Well, after the reception and services were over, Charlotte went over in the Pastor's car and sat by her daddy's grave until late that night when I brought her home. Charlotte sat by that grave from dawn to dusk for two whole months reading her daddy's journals. She would sometimes come to me ask me some real tough metaphysical questions and stuff about the East. I answered her as straight as I could without revealing too much. I guess that helped her grieving.

I had been having some real deep feelings for her, but it didn't seem the time to talk about those. Not that she would have ever had me after my past. And I still didn't know how I felt about being a priest, if I still was one. Then one day she up and said she was going to India where her daddy had worked before. He had done some special work there with a friend and she was going to find him. She closed up the house the next day, and came by to say good-bye to me and to give me a kiss on the cheek.

Charlotte came back a whole year later. She just showed up at my building in the graveyard carrying this special red and yellow rose bush in pot. She wanted to plant it by her daddy. I told her that would be okay and I promised I would look after it. But she didn't want any help to plant it. She gave me a real strange kiss on the cheek again and made me promise again that I would look after it and see it through the heat and the cold. All the time she was trembling like a bird with a cat looking at it. I tried to calm her and she seemed to get a grip on herself. Then, she went to the plot and sat there with the rose bush in her lap and I went about tending the east side plots. On my way back, I hollered over to her to take her home, but she didn't answer. She had said a real fine thank you and good-bye to me before, so I figured she had just gone to the old home.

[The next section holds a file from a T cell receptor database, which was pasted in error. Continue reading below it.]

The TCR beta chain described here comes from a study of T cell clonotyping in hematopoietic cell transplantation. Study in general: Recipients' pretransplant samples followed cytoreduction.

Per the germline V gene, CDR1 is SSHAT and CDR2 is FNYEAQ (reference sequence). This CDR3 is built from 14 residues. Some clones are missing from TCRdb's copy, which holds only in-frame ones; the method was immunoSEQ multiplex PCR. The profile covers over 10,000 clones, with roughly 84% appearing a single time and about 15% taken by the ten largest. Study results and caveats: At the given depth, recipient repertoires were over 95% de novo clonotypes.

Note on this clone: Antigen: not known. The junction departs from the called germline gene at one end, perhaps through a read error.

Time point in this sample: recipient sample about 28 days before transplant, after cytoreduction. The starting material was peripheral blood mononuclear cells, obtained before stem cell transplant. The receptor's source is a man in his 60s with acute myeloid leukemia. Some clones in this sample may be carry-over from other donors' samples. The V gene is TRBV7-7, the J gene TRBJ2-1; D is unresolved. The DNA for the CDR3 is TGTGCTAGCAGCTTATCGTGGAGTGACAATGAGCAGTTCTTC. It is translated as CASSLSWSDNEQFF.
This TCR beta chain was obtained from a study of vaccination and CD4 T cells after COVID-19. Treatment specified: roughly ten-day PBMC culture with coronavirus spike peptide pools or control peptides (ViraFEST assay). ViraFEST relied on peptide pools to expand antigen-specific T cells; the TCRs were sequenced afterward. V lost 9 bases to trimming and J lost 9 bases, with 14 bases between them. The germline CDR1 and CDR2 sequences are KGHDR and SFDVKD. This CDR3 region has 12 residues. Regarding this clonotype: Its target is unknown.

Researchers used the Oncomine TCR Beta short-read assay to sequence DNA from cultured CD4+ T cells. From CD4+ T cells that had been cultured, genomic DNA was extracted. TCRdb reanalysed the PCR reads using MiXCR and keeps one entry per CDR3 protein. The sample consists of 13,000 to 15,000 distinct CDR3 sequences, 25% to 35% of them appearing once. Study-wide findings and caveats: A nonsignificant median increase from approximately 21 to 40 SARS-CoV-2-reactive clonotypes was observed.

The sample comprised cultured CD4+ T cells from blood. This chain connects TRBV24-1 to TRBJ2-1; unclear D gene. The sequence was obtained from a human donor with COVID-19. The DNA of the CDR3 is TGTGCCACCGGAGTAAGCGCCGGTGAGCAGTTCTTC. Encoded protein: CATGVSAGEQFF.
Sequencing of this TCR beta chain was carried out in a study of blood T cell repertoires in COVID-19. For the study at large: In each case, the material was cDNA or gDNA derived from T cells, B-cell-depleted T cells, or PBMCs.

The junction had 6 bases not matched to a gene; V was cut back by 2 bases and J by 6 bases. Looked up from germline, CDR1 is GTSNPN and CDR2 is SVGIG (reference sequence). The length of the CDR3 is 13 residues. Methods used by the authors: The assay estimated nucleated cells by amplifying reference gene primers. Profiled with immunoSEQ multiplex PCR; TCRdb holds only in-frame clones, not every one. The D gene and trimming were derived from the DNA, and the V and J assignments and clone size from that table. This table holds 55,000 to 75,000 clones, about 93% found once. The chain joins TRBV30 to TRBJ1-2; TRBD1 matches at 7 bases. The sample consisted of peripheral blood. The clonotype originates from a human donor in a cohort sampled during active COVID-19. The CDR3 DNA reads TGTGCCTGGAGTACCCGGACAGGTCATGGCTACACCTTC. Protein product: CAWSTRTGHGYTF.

Next morning Agnes went to see her and bring her home for tea, but she hadn't opened her daddy's house, and she wasn't at the boarding house. Mort, at the rail station, said she hadn't left and she had come with only a one-way ticket because he took it to get the baggage stub to get her plant. Any way, we looked around and she wasn't in town. As we were looking around town for her, we ran into Harry, the sheriff. He drove around in his big car looking for her, which I figure was just an excuse to be "big" in the big car. After looking a while Harry got a little concerned because we'd been getting some drifters through since the mill closing.

We traipsed on over to the cemetery because that's where I saw her last. Well, when we got there, Harry and me, we just kind of stood there looking at that plot until Harry sent me for the Pastor. I guess Harry just kind of stood there with that bewildered look he gets, until the Pastor and me came back. When we arrived, I pointed at the rosebush and told how the Pastor she made me promise to tend it and all her questions and how she was disappeared.

The Pastor went to his knees and prayed for a while. Then he stood up real firm and straight and said, "Nothing that beautiful and nothing that came out of such love could be Devil's work" and "the Lord's ways are His own."

So, we all knelt down and prayed with the Pastor a while. We just kept staring at that beautiful yellow and red rose bush that had taken root and wrapped itself completely around Marcus' headstone. You could see Charlotte's clothes and shoes at the base where it had took root. Her ring that Marcus was so proud of was around one branch. As the bush grows bigger and fuller every year, people say it looks more and more the way Charlotte did when she sat against the headstone.


After that night, I always paid my respects to the rosebush, the way town folk did, whenever I was in town. Late on those nights I stayed over, I always sat with Joe G. and listened to his stories like the one about Bronk's "true love" or John D., the strange teacher. But, those are stories for another night.